Utilizing Interactive Technologies to Engage, Integrate, Involve, and Increase Community amongst College Students

Utilizing Interactive Technologies to Engage, Integrate, Involve, and Increase Community amongst College Students

Pamela M. Golubski (Carnegie Mellon University, USA)
DOI: 10.4018/978-1-60960-791-3.ch002
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Abstract

Retention in higher education is a forefront goal for most administration, staff, and faculty members. For this goal to be achieved, college professionals must go above and beyond to ensure students are engaged socially, successfully integrated into the campus community, and actively involved during college. When these interactions occur, students are more likely to experience a sense of belonging, as, evident from developmental research theories, an institution could experience an increase in overall retention rates. However, to achieve engagement, integration, involvement, and feelings of belonging, it requires staff and faculty members to offer and encourage continuous interactions with students, both inside and outside the classroom. While these interactions in the past usually happened through face-to-face methods, today, the Web 2.0 and virtual technological tools have extended opportunities for college professionals to interact more often with students. Two such virtual technologies are Google Wave and Wimba Collaboration Suite (Voice, Pronto, and Classroom).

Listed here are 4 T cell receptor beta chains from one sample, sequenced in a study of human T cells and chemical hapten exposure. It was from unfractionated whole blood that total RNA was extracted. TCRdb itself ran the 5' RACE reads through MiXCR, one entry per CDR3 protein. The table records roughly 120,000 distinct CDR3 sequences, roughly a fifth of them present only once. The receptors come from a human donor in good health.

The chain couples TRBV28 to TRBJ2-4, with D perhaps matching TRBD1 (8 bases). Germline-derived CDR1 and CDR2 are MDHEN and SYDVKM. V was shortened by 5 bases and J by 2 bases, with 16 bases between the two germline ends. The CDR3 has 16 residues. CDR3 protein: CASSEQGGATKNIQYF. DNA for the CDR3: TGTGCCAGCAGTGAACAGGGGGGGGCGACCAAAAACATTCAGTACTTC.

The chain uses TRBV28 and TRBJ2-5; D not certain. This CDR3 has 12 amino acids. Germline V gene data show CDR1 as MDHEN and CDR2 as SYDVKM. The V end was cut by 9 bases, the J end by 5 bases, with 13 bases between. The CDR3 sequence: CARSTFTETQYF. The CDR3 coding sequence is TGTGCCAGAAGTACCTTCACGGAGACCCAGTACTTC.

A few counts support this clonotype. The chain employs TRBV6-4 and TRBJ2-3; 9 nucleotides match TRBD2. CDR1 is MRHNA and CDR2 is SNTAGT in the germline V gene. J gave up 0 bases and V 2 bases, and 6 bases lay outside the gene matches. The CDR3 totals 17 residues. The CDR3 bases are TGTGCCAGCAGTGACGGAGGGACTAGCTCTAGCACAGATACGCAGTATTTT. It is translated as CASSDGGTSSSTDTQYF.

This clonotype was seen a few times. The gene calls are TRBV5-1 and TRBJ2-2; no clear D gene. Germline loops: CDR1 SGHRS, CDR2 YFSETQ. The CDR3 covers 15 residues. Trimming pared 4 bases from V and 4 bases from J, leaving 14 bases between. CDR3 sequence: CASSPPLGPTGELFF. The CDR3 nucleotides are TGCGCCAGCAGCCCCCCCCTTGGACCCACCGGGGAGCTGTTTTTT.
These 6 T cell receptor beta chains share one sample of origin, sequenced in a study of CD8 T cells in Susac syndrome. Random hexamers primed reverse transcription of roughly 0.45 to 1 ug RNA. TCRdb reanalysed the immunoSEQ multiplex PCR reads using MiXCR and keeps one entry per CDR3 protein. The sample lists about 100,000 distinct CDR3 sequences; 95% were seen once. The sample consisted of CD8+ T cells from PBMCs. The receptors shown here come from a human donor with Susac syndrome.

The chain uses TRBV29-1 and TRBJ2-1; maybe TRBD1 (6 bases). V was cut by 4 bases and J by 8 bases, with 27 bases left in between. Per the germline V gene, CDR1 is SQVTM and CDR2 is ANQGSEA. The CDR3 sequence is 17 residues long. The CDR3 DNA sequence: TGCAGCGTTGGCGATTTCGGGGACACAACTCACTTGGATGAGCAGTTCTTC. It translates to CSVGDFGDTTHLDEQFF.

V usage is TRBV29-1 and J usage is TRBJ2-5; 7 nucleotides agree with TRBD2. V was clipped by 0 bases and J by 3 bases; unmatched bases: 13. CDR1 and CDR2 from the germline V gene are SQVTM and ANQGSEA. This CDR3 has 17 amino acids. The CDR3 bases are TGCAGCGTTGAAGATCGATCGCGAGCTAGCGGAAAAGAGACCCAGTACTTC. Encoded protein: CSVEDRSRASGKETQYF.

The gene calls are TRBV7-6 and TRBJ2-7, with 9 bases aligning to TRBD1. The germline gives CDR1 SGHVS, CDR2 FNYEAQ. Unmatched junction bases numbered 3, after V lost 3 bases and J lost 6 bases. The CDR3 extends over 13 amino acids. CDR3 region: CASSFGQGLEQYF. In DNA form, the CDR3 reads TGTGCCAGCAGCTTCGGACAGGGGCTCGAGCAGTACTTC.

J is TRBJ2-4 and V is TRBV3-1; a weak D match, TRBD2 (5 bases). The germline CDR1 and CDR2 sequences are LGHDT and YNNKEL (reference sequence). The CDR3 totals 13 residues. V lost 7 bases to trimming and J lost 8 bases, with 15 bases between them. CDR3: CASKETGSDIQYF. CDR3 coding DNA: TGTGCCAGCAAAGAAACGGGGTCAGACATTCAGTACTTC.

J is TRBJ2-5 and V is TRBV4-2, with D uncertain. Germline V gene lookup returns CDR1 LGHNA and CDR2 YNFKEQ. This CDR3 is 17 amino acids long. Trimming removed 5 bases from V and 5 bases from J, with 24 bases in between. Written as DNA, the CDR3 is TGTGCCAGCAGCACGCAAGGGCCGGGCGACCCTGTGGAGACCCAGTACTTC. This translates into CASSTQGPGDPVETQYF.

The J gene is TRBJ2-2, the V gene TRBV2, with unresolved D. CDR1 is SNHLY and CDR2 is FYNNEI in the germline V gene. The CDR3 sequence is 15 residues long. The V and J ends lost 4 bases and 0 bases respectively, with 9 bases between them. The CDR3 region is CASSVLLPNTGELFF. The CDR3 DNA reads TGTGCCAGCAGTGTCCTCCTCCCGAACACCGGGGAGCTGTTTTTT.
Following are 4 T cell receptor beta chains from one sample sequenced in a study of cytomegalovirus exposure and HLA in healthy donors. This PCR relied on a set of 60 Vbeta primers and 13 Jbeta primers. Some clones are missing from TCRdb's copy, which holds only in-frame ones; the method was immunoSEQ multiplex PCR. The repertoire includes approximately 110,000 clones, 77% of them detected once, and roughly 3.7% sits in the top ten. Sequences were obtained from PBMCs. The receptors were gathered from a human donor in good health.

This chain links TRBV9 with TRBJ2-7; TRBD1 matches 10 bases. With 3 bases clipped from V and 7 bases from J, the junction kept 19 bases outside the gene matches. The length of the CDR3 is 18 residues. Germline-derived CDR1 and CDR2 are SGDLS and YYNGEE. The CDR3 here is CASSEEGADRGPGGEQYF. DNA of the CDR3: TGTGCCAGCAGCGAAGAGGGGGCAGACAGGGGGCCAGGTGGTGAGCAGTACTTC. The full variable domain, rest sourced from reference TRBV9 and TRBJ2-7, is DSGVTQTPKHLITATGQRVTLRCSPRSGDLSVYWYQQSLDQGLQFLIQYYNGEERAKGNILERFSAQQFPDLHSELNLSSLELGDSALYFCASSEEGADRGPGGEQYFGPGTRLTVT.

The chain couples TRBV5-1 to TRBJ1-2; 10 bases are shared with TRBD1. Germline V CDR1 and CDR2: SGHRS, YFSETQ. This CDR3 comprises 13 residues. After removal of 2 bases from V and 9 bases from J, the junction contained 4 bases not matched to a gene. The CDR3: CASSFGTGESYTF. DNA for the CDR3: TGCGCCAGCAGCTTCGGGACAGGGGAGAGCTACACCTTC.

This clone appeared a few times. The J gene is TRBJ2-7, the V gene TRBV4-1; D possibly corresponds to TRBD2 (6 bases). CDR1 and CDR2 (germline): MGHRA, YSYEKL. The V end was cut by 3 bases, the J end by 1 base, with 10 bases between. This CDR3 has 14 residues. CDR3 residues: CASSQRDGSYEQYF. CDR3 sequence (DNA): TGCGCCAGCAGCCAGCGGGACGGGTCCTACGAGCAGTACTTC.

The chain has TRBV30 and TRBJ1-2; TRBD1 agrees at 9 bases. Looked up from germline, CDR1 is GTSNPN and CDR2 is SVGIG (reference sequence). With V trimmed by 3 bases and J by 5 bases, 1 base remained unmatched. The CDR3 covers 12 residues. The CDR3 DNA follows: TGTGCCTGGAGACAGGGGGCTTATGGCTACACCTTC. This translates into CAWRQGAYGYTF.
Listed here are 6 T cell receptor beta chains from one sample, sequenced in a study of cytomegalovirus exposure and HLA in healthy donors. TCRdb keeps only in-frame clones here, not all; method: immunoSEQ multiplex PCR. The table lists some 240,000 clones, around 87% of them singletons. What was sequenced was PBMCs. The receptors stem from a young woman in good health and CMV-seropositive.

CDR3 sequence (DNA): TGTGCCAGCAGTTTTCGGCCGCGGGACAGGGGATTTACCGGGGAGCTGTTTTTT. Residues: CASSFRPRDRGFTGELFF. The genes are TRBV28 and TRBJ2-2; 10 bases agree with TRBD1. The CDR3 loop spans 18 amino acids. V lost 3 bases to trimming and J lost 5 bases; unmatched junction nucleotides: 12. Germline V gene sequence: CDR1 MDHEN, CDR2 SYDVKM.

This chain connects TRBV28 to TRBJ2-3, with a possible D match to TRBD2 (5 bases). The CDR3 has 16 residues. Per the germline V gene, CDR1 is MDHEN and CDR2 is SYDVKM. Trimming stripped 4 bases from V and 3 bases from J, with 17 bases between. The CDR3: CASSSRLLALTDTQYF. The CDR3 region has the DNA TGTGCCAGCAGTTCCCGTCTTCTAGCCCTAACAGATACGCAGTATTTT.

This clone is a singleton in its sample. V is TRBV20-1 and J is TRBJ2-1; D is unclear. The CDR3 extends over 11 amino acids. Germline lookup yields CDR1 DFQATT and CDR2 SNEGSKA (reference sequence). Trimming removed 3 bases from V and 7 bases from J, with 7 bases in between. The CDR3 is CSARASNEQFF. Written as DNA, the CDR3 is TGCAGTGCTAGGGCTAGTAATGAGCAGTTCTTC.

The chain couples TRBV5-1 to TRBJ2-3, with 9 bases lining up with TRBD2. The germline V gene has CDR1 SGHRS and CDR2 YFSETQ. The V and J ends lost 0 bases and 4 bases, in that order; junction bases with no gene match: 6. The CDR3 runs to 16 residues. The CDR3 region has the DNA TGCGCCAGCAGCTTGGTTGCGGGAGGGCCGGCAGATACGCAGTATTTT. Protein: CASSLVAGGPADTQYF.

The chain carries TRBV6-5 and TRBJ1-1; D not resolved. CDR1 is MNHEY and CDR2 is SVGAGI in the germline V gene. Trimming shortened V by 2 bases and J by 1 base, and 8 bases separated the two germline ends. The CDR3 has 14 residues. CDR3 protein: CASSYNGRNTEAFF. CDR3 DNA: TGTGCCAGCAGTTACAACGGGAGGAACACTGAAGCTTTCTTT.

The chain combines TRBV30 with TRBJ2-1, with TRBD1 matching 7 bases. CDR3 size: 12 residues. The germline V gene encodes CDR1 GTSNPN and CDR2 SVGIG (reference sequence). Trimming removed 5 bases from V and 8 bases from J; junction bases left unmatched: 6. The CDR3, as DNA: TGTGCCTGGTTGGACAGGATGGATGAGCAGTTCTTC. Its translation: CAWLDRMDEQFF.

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Retention Overview

Retention of students is a pinnacle goal for any higher education institution. This is most likely due to the fact that only approximately 58 percent of students who enter a four-year institution will persist to earn bachelor degrees within six years (U.S. Department of Education, National Center for Education Statistics, 2009). If college administrators, staff and faculty members do not strive to make retention a priority, rates could continue to drop (Tinto, 1993). This means that staff and faculty members have to actively engage, integrate, involve, and increase social presence (socialization) of students during college. Research has found when these actions occur inside and outside the classroom a reduction in attritions rates is most often experienced by an institution. However, achieving student active engagement, integration, involvement, socialization, and sense of affinity/belonging to an institution requires staff and faculty members to offer and encourage continuous interactions with students. So the question becomes how can these interactions occur in an already over-scheduled, time deprived world? The answer might lie in utilizing and interacting with students through virtual technologies and tools. In order to better understand how to effectively interact effectively with students it is essential to first understand retention from a theoretical perspective.

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